Share seven possibly unknown things about yourself.
Nominate fifteen or so bloggers you admire.
Contact the chosen bloggers to let them know and link back to them.

Seven Things You May Not Know About Me

  1. I am obsessive compulsive to the point of not being able to finish one thing without wanting to start something else.
  2. I hate jello, yogurt, cottage cheese because of the consistency factor. Ew!
  3. I snore relentlessly…I guess. So, I’ve been told.
  4. I played with dolls up to the age of twelve, which I fantasized as being little people. (By myself, because no one else would.)
  5. I have a huge problem of not being able to throw boxes away. I have no idea where that comes from.
  6. I absolutely hate…HATE…shopping. I trait that my husband admires.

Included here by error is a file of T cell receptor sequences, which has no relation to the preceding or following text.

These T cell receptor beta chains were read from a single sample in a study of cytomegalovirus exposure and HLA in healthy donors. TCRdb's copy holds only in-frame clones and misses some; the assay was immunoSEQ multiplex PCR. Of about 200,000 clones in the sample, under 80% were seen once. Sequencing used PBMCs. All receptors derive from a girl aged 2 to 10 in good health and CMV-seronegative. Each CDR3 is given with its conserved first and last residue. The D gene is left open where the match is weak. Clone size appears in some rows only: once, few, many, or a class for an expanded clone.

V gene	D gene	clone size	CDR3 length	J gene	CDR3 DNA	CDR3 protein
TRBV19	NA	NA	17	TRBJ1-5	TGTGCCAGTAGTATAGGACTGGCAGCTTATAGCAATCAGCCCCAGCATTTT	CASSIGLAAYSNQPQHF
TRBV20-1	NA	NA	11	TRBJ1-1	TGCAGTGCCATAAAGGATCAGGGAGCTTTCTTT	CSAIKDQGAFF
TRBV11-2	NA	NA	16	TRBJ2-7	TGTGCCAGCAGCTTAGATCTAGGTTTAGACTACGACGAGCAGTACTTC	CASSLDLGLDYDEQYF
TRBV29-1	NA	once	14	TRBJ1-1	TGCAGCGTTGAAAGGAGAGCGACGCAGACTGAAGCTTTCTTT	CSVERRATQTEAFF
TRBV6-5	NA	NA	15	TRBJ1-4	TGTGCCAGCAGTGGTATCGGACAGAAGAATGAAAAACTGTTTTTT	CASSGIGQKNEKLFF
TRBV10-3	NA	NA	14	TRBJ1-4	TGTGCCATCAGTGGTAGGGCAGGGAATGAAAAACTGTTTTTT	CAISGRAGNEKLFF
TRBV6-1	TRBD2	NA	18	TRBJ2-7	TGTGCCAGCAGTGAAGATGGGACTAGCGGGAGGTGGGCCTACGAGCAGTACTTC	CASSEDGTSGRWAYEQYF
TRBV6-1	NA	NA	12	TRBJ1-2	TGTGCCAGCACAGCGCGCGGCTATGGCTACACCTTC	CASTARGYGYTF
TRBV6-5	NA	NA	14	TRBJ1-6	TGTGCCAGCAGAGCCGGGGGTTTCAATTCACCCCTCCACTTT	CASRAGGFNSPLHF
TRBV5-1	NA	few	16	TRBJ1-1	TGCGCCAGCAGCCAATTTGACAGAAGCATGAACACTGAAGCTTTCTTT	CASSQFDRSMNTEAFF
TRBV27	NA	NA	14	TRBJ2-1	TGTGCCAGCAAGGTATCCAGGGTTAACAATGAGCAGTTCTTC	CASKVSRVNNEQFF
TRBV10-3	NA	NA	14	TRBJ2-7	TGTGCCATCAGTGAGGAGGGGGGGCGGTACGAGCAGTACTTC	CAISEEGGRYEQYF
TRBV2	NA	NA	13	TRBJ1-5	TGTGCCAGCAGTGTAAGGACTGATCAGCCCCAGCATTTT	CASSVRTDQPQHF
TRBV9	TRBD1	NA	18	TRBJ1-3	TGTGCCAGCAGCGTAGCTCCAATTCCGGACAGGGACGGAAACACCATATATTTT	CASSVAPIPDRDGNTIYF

7. I was agorophobic when I was young. I taught myself to overcome this phobia by making myself go out in public alone. Probably why I played with dolls up to twelve years old.

I would like to nominate the following bloggers who have inspired me, made me laugh, and made me think:

The Grand Master/Little Master Series, Patricia

Florence Osmund Books

Michael Cargill’s Blog

Alanis’ Daily Routine

The Monstrum Chronicles

Nail Your Novel

A Little Blog of Books and Other Stuff

J.D. Hughes

Very Novel

Rachel Abbott-Writer

View From My Loft

Thoughts From the Camel

Teresa Morrow Author/Writer/Poet

Lindsay Buroker

Growing Up Gamers

September 15, 2012

Short Story For Free

I have set the short story The Last Year and a Half  for free. No coupon codes to enter…just free. I figure if the darn thing didn’t take me that long to write, I shouldn’t charge for it. If you do decide to give it a read though, it would be great if you could leave me a review at Smashwords. Good, bad or indifferent, I want to hear what you think. It only helps in the writing process to get feedback from you.